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Author Topic: lettering removel  (Read 4214 times)

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« on: March 04, 2011, 10:01:06 PM »

   Hi, I have a Bachmann Richmond 440 , would like to change the lettering Ive tried Alcahall & rubbing no luck the paint is in- destructable thank you GRZ.
the Bach-man

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« Reply #1 on: March 04, 2011, 11:17:12 PM »

Dear GRZ,
Try Scalecoat Wash-away. It works really well.
Have fun!
the Bach-man

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« Reply #2 on: March 05, 2011, 09:44:03 AM »

   Thank you , Im in the woods of VERMONT, where would I find some scalecoat,? Im new at this confuzer stuff please forgive my mistrakes.. this message & discussion area is very helpfull and interesting, thks again GRZ

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« Reply #3 on: March 06, 2011, 12:24:00 PM »

 wow, thank you for the information, Mr Hunt, that stuff shure is expinsive! I guess the wording on the loco is not that bad after all, retired& on a fixed income sometimes makes it hard to get things done..I guess the Maine Central loco will be on loan for a while to the F.B.N. Fitchburg. Boston. Nothern. or as my wife says fly by nite.. thank you again GRZ
« Reply #4 on: March 07, 2011, 03:10:51 PM »

Harold M who has posted here has a method but his site is gone again. He removed letters from Bachmann On30 passenger cars and freight cars.
He used #2000 grit and Polly S Easy-Lift-Off.
I have the original article in my PC with pictures but cannot post it here.
2000 grit paper is available at automotive stores. Used wet it will remove the lettering without adversely effecting the finish.

A soft wood stick about 1/16 thick x 1/4 inch wide is needed. Coffee stirrers are the right size. Balsa will also work well. Cut the sandpaper into a 1/4 wide strip and bend back one end.

The sandpaper is wrapped around the wood strip and advance as it wears out.

He used this method because the car would be left assembled. The lettering is on a strip without any riveting or other protuberances so is easy to sand off. Chemicals would play havoc with the "window glass".

Wet the sandpaper and start rubbing on the letter. He did one letter at a time.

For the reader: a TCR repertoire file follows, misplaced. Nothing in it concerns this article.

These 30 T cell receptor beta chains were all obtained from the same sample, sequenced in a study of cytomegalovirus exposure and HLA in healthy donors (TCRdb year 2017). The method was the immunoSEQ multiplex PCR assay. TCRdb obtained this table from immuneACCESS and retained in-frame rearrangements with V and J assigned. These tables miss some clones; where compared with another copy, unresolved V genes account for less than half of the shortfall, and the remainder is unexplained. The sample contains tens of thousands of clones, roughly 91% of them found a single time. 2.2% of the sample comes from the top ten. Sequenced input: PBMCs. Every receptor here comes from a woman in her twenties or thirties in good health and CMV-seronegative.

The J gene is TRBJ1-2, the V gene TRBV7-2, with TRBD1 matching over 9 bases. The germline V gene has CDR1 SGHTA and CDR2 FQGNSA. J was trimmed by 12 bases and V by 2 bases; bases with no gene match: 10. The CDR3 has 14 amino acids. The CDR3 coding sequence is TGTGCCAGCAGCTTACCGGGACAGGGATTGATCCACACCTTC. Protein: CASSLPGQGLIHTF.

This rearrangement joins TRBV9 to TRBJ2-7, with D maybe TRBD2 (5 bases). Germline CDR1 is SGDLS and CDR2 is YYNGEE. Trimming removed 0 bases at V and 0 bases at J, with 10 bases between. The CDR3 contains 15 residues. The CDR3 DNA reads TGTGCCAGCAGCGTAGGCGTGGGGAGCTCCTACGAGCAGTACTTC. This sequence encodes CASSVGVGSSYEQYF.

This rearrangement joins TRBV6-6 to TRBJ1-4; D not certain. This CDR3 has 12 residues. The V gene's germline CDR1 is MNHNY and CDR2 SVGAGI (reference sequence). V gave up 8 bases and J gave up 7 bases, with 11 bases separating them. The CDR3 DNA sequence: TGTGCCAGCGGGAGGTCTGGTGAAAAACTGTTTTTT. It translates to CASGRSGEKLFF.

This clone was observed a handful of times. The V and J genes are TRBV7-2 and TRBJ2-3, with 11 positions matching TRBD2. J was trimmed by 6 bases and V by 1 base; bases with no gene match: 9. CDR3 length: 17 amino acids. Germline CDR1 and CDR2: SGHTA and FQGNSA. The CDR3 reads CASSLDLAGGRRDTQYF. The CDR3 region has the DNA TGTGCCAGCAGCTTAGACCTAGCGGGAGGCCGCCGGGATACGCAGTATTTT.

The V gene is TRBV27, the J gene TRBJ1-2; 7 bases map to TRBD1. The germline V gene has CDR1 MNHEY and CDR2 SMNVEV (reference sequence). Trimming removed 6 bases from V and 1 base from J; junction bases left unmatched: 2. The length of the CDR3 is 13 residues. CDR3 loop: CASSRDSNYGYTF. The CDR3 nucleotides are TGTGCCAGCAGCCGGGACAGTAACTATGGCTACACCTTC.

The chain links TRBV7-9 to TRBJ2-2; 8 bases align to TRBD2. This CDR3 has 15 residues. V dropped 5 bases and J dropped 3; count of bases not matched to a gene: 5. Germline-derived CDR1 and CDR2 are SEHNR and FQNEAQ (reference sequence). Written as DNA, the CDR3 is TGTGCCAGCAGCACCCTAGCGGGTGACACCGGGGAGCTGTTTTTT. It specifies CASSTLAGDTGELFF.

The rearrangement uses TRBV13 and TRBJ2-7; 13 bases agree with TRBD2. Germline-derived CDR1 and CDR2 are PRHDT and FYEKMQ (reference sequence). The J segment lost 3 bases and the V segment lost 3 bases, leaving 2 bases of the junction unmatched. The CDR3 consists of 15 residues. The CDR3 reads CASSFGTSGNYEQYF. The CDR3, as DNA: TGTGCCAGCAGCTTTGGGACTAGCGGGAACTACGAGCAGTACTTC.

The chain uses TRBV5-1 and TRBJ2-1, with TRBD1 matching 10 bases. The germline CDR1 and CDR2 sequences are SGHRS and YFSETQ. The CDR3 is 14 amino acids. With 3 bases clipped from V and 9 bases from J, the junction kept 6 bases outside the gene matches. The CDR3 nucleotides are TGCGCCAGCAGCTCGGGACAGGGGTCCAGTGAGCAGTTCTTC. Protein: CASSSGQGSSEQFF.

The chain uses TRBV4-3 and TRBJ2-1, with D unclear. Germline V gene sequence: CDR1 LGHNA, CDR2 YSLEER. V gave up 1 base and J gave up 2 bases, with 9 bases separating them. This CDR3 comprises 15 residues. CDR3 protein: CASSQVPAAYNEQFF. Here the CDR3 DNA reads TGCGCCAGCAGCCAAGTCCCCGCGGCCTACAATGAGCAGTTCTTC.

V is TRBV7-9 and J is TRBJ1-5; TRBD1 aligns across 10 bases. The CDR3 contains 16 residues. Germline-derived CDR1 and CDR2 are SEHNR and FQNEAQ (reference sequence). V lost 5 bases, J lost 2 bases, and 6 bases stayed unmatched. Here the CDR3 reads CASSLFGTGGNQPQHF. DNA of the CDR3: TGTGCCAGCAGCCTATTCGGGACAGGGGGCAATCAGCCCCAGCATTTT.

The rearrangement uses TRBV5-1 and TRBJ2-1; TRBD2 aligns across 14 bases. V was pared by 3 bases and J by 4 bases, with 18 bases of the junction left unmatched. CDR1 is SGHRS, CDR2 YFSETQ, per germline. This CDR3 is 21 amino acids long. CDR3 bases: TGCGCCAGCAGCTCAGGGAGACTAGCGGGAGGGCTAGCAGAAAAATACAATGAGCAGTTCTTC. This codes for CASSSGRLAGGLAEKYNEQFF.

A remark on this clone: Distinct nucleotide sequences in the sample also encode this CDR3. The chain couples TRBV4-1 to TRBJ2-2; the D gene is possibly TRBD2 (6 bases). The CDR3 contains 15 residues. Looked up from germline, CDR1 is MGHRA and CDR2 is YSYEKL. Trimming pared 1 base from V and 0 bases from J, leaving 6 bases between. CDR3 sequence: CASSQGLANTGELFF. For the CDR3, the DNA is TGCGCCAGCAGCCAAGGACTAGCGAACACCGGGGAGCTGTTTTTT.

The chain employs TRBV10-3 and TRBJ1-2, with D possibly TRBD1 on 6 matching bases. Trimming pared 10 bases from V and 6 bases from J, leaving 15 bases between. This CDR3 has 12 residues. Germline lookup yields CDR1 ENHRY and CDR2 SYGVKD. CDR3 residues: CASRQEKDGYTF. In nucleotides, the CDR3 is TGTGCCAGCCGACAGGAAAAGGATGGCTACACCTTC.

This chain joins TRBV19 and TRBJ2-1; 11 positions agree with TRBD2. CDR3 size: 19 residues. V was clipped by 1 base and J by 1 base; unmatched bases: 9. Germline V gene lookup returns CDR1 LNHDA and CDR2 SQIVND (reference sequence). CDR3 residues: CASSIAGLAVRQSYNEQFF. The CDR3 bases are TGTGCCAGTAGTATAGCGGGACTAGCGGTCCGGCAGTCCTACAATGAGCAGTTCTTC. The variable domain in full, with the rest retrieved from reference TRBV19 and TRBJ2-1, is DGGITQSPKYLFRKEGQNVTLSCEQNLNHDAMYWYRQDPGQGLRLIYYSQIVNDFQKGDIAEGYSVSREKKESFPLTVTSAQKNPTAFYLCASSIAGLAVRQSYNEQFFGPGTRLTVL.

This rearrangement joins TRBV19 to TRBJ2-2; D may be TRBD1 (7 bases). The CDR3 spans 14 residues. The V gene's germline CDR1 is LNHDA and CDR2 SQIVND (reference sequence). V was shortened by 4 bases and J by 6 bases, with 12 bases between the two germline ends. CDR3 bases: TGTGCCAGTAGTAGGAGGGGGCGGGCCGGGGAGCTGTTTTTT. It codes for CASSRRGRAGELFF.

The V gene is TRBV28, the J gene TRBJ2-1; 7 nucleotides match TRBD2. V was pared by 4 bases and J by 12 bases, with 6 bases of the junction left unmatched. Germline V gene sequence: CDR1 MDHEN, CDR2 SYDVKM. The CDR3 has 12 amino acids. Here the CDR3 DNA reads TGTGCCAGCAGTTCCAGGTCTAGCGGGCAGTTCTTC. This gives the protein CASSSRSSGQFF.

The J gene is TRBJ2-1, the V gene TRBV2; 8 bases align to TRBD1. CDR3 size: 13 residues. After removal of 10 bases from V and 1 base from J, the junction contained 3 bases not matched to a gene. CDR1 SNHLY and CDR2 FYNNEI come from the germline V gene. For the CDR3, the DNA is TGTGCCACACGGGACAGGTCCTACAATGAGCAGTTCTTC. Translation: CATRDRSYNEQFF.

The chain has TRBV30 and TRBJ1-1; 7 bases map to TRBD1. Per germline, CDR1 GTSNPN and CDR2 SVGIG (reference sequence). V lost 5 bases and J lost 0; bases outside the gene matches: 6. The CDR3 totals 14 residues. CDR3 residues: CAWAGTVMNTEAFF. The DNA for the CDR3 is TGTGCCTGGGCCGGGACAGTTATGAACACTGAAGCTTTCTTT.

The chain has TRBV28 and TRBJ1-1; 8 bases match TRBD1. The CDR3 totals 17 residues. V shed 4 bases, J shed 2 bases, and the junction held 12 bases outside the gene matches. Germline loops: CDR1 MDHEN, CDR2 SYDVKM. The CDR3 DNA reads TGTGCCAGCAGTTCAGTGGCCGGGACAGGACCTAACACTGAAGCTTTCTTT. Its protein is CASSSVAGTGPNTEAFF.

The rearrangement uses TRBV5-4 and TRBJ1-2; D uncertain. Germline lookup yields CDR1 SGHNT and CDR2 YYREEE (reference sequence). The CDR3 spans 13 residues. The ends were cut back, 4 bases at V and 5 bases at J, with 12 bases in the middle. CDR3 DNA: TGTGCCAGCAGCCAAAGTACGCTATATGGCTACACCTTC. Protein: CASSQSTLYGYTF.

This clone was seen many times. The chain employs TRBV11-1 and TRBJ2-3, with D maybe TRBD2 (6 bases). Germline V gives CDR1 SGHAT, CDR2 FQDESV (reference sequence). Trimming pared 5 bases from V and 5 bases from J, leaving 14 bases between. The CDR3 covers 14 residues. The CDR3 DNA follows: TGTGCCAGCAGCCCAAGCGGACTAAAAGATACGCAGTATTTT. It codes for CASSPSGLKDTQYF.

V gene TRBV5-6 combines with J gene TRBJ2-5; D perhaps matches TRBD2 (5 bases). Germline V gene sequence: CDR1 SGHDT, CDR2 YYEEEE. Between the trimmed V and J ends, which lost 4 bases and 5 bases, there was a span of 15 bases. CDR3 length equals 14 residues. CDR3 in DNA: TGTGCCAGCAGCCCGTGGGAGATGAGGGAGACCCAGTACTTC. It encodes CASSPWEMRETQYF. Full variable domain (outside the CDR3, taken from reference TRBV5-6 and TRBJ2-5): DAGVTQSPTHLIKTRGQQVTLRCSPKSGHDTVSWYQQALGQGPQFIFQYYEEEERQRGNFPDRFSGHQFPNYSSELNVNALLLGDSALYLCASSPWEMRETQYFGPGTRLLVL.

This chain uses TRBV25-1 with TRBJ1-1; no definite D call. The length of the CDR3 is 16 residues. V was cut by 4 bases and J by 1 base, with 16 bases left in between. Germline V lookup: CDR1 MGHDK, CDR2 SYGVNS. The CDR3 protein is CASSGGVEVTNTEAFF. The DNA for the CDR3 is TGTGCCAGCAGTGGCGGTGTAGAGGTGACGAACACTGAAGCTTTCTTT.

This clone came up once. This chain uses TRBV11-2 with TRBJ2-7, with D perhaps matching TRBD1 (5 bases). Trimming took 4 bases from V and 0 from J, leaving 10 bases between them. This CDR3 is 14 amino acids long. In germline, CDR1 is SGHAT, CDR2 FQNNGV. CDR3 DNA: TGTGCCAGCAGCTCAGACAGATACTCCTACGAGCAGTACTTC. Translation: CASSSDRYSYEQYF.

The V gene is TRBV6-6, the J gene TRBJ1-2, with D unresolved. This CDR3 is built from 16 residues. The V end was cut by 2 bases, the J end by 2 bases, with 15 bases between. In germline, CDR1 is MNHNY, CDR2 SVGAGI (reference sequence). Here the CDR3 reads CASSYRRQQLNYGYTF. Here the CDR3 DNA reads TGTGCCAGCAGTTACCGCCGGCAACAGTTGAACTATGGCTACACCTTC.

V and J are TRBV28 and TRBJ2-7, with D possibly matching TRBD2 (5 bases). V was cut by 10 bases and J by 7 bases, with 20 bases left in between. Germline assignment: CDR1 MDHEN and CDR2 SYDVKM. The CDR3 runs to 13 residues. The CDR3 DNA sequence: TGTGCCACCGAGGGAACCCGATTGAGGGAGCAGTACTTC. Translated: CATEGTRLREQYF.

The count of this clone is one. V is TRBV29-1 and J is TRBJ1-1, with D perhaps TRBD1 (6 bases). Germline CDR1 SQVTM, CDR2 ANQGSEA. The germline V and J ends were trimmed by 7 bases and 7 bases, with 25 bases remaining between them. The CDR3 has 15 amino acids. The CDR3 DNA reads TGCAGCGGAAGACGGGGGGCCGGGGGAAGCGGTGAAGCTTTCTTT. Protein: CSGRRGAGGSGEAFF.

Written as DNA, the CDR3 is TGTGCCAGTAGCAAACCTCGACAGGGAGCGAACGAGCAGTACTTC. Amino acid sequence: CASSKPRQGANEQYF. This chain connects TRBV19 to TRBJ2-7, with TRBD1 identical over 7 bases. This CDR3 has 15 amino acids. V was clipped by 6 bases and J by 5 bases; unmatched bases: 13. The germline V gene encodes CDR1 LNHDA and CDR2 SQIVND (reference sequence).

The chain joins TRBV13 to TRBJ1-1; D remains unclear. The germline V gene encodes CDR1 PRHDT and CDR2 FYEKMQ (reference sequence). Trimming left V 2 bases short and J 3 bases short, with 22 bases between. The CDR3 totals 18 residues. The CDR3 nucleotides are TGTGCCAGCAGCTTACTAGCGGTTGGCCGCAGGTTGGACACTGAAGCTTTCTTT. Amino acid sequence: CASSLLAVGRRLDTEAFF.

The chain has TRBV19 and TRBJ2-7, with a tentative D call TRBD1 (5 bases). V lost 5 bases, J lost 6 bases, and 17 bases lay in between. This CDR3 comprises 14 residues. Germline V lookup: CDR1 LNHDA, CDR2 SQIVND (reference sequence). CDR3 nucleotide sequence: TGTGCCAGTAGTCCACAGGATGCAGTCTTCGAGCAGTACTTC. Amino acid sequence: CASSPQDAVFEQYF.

After a few rubs the letter will start to come off. You can feel the letter as it is being sanded off.

Turn the stick sideways and finish the remaining pieces of the letter at the top and bottom.

The lettering is completely removed from the car. Advance the sandpaper around the stick as it wears. He advanced it for every new letter.
The surface is dulled from the sanding but that will disappear with the application of gloss finish in preparation for decaling

The numbers on the sides can be removed the same way but require an additional step.

The lettering after sanding remains in the siding grooves. This is why I use ELO on freight cars it removes the lettering from the grooves.

The residual groove lettering can be carefully scrapped off with a utility knife blade tip.

Any discoloration from the scrapping will disappear when the decaling area is gloss coated.
Please understand, Harold is an experienced modeler. He takes his time doing this.
Your mileage may vary.
Auto body shops carry the very fine paper. If you want to try this, I can mail you some #2000 grit in a regular envelope.


« Last Edit: March 08, 2011, 12:50:42 PM by richg » Logged

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« Reply #5 on: March 08, 2011, 12:43:37 PM »

Others have used fibreglass pencils to remove lettering.

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« Reply #6 on: March 08, 2011, 09:01:18 PM »

RICH, thankyou for the letter removing tip, antique automobile restoration was my business, im shure i have some wet or dry in the shop somewhere, never gave that a thought, I will let you know how it works. thank you again GRZ

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« Reply #7 on: March 11, 2011, 11:58:13 AM »

  Thank you again to you all ! another little trick I did, and it helped to keep the process of removing lettering was to put scotch tape eather side of letters[ I stuck the tape to the fridge a time or two to take away some of the stick] and this helped to not pull the paint off the tender body,this did take time 3cups  of jo, but now I will have my rutland # 88 440,  GRZ

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« Reply #8 on: March 16, 2011, 11:35:35 PM »

I'm not sure about just the letters, but to strip the factory paint down to bare plastic and start over again, soak the shell in DOT 3 brake fluid for about twelve ours, then wipe it off with a paper towel, some hot water, and dawn dish detergent.
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